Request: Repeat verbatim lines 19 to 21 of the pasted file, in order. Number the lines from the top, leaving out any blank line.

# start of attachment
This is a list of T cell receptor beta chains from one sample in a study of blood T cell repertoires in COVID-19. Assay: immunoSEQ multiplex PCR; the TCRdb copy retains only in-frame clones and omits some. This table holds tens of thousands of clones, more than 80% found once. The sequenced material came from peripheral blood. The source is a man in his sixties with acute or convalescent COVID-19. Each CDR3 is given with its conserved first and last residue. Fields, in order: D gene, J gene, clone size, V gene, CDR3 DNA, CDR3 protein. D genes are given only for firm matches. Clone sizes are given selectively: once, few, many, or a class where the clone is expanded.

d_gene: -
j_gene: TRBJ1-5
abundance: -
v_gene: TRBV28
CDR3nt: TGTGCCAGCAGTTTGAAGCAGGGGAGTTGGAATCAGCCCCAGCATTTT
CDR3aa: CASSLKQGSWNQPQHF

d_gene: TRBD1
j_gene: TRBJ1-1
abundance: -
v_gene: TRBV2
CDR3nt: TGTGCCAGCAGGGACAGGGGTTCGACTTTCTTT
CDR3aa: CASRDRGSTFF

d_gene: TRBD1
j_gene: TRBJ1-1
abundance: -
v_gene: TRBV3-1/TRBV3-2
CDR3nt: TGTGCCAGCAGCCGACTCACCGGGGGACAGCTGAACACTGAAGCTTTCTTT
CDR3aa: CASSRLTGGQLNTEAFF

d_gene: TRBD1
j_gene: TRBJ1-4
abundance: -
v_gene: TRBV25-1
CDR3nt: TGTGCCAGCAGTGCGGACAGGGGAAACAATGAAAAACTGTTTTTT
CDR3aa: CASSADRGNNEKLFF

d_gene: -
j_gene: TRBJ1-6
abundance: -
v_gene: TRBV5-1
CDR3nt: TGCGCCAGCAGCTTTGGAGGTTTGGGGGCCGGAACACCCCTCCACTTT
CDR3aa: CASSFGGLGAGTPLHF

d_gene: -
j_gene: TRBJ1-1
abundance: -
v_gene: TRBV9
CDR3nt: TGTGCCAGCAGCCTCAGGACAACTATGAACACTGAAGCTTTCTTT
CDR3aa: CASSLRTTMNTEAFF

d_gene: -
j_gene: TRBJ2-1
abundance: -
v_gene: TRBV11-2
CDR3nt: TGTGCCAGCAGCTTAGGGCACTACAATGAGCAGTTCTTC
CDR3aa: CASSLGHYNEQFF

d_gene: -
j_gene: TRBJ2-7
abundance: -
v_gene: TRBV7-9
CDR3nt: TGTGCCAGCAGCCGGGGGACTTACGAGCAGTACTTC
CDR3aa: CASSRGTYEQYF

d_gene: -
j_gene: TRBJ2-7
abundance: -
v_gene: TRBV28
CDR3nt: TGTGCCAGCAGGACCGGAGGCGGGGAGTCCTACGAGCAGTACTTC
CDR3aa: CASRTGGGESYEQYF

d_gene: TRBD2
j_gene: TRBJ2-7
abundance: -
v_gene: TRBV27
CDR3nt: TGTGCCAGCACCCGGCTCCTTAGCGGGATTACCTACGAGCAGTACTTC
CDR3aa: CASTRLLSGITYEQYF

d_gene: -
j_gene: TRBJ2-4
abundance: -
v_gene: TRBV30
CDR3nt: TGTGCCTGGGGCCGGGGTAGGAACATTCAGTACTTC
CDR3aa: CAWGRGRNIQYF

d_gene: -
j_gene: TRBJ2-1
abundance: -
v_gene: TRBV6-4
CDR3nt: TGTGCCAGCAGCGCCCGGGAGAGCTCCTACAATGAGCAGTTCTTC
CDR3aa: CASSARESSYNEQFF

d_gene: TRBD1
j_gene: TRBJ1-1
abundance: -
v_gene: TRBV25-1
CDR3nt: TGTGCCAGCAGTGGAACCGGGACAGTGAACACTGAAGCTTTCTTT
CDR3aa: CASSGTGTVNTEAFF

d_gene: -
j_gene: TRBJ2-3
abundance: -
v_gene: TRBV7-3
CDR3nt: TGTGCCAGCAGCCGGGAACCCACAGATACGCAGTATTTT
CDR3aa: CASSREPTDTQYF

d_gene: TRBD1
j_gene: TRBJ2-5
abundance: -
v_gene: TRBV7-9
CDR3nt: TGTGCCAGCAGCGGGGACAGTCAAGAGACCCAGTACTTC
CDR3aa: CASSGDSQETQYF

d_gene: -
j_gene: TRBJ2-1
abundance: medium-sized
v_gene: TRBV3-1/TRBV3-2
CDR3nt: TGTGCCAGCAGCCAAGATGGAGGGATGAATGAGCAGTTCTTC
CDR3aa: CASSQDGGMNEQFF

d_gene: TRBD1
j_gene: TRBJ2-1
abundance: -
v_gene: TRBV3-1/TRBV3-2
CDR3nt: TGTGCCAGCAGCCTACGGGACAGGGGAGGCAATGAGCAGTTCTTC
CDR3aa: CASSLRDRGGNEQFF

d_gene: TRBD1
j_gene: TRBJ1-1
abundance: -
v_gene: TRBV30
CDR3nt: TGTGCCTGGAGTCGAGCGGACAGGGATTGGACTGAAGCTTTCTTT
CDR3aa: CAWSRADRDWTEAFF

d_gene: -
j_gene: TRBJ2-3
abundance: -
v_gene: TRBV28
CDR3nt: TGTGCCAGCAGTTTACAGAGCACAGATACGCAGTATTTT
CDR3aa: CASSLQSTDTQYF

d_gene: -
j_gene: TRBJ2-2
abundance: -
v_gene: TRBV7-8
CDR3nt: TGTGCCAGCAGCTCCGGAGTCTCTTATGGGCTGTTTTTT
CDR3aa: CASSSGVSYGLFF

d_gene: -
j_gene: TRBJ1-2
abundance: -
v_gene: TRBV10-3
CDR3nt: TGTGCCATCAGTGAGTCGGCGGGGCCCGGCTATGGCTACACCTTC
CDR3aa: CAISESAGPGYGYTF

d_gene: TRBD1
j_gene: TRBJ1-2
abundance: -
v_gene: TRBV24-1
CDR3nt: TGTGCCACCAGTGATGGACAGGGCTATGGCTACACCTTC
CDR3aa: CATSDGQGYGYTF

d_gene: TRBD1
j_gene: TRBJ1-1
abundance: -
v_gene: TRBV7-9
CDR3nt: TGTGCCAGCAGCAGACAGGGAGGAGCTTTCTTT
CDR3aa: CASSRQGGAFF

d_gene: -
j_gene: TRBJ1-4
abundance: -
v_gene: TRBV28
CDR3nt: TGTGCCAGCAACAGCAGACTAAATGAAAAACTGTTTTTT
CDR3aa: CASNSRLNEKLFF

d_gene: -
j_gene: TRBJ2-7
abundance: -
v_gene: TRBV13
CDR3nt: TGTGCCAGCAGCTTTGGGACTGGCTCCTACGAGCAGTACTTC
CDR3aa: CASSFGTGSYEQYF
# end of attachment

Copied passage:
CDR3aa: CASSRLTGGQLNTEAFF

d_gene: TRBD1
j_gene: TRBJ1-4